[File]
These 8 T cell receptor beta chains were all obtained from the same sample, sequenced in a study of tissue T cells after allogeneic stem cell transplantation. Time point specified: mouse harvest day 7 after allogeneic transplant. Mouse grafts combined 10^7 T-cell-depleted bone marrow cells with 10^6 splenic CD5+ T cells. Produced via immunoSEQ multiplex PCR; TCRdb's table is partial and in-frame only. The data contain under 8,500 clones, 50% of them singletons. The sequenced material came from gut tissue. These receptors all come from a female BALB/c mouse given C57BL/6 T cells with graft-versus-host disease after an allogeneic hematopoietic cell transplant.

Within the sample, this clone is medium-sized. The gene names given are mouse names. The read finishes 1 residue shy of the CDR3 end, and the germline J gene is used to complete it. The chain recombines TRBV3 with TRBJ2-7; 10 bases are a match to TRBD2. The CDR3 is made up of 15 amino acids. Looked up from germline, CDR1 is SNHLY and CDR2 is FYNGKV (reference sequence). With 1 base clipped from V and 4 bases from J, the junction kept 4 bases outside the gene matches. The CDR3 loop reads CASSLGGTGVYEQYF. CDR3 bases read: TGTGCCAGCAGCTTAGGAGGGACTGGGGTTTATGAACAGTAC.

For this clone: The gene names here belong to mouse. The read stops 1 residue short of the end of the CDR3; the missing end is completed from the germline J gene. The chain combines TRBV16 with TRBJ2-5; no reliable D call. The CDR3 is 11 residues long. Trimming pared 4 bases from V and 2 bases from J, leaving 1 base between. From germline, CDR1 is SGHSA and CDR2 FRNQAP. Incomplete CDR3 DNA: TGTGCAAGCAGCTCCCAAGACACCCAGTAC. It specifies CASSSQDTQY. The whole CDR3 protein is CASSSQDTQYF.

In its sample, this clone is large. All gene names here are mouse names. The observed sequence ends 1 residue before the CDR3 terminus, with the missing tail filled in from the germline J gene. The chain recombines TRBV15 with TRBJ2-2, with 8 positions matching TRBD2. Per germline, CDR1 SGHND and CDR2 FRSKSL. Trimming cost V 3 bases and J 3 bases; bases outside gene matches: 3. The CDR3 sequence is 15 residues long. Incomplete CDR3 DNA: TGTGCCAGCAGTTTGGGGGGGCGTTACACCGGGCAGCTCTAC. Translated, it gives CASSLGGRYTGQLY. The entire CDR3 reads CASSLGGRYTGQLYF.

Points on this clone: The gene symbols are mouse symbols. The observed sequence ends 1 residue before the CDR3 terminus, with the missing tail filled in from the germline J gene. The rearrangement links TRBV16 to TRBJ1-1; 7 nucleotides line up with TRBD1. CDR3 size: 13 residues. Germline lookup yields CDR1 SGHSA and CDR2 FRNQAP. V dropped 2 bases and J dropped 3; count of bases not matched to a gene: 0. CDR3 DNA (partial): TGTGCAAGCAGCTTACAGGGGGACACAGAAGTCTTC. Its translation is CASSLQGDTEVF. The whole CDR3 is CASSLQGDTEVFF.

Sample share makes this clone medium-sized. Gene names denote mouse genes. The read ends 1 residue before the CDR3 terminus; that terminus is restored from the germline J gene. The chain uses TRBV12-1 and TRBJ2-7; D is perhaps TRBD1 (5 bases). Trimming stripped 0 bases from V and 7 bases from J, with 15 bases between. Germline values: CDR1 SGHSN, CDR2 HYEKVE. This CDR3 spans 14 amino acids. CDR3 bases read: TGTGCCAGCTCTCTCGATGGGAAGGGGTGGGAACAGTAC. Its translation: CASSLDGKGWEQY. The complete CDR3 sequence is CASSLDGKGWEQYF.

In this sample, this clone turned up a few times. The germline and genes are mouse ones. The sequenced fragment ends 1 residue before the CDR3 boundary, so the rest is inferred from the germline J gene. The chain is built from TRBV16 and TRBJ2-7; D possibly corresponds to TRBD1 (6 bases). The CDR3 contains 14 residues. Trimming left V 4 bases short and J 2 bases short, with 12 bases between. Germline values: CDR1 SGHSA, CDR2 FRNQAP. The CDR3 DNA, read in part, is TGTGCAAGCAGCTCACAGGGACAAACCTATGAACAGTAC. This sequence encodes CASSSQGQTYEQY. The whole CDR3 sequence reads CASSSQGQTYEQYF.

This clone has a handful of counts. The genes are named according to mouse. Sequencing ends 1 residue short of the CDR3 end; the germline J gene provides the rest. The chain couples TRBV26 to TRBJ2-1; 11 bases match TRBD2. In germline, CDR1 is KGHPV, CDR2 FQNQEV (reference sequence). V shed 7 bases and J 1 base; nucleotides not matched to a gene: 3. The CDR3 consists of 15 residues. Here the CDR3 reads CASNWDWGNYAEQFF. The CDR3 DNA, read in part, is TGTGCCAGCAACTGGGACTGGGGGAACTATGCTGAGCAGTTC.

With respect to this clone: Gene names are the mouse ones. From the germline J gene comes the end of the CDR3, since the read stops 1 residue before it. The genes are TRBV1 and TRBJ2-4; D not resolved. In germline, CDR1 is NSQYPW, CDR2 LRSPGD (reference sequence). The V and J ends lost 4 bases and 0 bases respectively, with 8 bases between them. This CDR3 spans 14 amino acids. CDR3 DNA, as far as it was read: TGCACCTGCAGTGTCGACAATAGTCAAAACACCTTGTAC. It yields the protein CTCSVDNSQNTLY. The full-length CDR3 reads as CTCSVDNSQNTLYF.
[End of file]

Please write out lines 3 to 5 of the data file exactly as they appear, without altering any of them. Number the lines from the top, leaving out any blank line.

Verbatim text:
For this clone: The gene names here belong to mouse. The read stops 1 residue short of the end of the CDR3; the missing end is completed from the germline J gene. The chain combines TRBV16 with TRBJ2-5; no reliable D call. The CDR3 is 11 residues long. Trimming pared 4 bases from V and 2 bases from J, leaving 1 base between. From germline, CDR1 is SGHSA and CDR2 FRNQAP. Incomplete CDR3 DNA: TGTGCAAGCAGCTCCCAAGACACCCAGTAC. It specifies CASSSQDTQY. The whole CDR3 protein is CASSSQDTQYF.

In its sample, this clone is large. All gene names here are mouse names. The observed sequence ends 1 residue before the CDR3 terminus, with the missing tail filled in from the germline J gene. The chain recombines TRBV15 with TRBJ2-2, with 8 positions matching TRBD2. Per germline, CDR1 SGHND and CDR2 FRSKSL. Trimming cost V 3 bases and J 3 bases; bases outside gene matches: 3. The CDR3 sequence is 15 residues long. Incomplete CDR3 DNA: TGTGCCAGCAGTTTGGGGGGGCGTTACACCGGGCAGCTCTAC. Translated, it gives CASSLGGRYTGQLY. The entire CDR3 reads CASSLGGRYTGQLYF.

Points on this clone: The gene symbols are mouse symbols. The observed sequence ends 1 residue before the CDR3 terminus, with the missing tail filled in from the germline J gene. The rearrangement links TRBV16 to TRBJ1-1; 7 nucleotides line up with TRBD1. CDR3 size: 13 residues. Germline lookup yields CDR1 SGHSA and CDR2 FRNQAP. V dropped 2 bases and J dropped 3; count of bases not matched to a gene: 0. CDR3 DNA (partial): TGTGCAAGCAGCTTACAGGGGGACACAGAAGTCTTC. Its translation is CASSLQGDTEVF. The whole CDR3 is CASSLQGDTEVFF.